Tuesday, 21 October 2014

Spotlight on what makes a successful community

Students at Smithville Christian High School got a close-up look at community-building this week as they watched a local theatrical production called Spotlight.

Amateur actors from Bethesda Community Services took to the stage during this week's chapel to demonstrate how a successful community is created.

A community may struggle with things like crime, vandalism or homelessness but a true community celebrates the contributions of all its members and rises above the challenges it faces, the students learned from the multi-media production.

The actors, most of whom have a developmental disability, portrayed bus drivers, window washers, movie theatre ticket takers, actors, crossing guards and restaurant servers as vital parts of a successful community. The production also featured images of the various communities that make up Niagara, and video clips from ordinary people involved in community building, including a social worker, a secretary, a pastor, a teacher, a student, a parent volunteer and an artist.

Each one reflected on how even the mundane details of their daily lives contribute to the flourishing of their families, their neighbourhoods or their communities.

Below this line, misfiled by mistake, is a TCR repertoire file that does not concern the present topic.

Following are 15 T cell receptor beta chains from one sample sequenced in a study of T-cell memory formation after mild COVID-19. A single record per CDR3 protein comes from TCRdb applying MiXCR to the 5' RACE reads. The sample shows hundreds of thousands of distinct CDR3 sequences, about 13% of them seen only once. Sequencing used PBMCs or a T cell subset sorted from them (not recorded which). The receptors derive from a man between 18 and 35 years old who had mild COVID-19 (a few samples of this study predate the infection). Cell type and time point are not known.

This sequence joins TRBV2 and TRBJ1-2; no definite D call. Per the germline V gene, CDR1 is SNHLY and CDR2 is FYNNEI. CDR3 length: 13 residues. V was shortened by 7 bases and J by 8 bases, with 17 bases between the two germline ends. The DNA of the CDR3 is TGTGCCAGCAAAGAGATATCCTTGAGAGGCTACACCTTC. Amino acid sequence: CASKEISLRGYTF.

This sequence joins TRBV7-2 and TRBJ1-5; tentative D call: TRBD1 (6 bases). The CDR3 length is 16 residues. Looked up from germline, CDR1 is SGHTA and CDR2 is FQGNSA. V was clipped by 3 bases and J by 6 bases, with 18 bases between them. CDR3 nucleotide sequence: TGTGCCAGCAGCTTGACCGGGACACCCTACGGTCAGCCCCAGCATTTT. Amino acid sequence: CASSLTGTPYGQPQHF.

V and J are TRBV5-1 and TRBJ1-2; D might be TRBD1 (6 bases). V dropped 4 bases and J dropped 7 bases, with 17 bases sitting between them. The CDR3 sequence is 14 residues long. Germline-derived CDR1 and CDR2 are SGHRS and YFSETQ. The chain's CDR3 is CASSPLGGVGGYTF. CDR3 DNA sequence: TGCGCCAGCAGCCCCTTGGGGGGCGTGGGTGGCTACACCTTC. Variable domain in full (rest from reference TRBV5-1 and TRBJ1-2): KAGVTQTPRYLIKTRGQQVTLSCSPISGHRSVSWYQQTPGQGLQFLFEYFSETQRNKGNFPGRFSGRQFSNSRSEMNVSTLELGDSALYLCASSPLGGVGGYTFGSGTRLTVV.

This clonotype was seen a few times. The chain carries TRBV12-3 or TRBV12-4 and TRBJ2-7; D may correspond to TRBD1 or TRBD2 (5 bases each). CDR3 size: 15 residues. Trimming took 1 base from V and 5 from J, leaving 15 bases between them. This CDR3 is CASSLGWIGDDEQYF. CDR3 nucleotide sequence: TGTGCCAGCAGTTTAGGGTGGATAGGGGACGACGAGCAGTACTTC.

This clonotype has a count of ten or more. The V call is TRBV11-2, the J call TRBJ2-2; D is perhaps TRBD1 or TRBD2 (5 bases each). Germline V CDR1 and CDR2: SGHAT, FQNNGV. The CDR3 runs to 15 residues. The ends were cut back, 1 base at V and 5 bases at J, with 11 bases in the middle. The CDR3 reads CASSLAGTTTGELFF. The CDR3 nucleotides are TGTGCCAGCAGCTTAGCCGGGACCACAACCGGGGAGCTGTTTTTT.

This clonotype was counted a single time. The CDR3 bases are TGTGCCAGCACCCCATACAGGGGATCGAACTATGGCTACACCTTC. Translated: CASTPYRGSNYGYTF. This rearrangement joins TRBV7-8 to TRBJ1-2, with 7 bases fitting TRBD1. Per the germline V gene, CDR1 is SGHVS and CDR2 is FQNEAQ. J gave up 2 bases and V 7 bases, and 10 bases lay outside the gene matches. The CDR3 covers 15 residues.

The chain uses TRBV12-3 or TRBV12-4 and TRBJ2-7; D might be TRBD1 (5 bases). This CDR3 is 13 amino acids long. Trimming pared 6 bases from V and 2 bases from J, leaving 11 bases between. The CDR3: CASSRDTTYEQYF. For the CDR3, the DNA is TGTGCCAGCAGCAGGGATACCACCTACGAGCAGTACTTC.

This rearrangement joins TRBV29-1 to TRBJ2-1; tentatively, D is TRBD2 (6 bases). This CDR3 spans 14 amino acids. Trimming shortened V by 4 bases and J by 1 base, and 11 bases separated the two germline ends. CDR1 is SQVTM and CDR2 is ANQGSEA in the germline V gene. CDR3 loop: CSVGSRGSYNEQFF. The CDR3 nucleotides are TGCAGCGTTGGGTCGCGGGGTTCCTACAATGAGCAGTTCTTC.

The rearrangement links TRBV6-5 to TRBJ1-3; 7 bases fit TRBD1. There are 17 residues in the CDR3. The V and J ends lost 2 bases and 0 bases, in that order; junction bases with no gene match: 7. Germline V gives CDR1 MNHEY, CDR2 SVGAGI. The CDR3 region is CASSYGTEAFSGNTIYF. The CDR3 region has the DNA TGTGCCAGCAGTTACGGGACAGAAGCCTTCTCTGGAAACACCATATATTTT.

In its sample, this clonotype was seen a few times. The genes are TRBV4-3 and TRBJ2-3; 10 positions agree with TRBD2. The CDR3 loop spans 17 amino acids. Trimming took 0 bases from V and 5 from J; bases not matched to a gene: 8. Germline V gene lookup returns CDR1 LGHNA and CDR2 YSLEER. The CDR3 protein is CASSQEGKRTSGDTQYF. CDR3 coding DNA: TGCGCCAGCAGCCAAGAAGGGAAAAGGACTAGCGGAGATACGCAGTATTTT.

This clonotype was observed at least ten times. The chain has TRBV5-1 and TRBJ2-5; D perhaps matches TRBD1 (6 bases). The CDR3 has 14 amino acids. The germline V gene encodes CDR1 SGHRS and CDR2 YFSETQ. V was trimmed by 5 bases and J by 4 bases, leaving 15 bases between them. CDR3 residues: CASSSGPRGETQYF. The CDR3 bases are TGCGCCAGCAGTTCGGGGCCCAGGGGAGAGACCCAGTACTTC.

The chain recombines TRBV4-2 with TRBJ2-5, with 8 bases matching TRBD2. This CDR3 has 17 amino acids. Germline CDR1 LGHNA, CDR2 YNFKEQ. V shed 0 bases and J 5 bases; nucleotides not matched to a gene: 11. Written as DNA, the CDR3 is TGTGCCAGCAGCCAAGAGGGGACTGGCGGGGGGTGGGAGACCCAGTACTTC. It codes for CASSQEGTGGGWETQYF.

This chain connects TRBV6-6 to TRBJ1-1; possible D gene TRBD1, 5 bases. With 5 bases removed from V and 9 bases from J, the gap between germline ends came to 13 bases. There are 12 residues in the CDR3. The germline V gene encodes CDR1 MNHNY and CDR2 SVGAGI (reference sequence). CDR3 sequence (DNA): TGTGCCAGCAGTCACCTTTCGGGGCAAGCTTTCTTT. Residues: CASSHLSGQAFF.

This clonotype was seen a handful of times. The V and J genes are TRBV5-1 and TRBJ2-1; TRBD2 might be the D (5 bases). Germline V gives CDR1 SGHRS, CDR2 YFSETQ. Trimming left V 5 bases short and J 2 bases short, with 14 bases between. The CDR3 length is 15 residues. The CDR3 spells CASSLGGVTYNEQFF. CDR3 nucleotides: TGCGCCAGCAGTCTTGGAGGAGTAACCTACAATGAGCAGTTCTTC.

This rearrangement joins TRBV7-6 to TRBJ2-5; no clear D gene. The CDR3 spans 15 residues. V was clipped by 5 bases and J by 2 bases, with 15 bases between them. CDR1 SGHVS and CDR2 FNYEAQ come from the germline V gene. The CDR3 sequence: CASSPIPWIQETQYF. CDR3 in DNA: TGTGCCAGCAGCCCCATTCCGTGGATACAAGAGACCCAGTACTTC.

The actors also shared how they have personally struggled with things like stealing, lying or bullying, but how glad they are to be able to make a positive contribution.

Spotlight producer and music therapist Mendelt Hoekstra said the idea for the show originated with a desire on the part of the actors to give something back to their community, and is based on a script by St. Catharines playwright Ron VandenBurg. Often individuals with a disability are seen as takers and the production was a chance to celebrate the abilities of everyone. Hoekstra said he was inspired by actor Edith Homan, who once told him: "People think they have to help me but I can really help them."

The show concluded with the entire theatre company proclaiming "we are one," including the non-verbal member of the troupe, who did a quick change and came out wearing a T-shirt emblazoned with the message.

The students of Smithville Christian High School gave the actors a standing ovation.

Afterwards, members of the troupe answered questions from the audience including how many performances they've done (four), where they're from (across Niagara) and whether they are having fun (yes).

The actors have been rehearsing for almost two years to get the show ready, Hoekstra said, and performing it always makes them nervous.

"But our audiences have always been appreciative of the actors' hard work and it just drives home the message, time and time again, that everyone can contribute to community."

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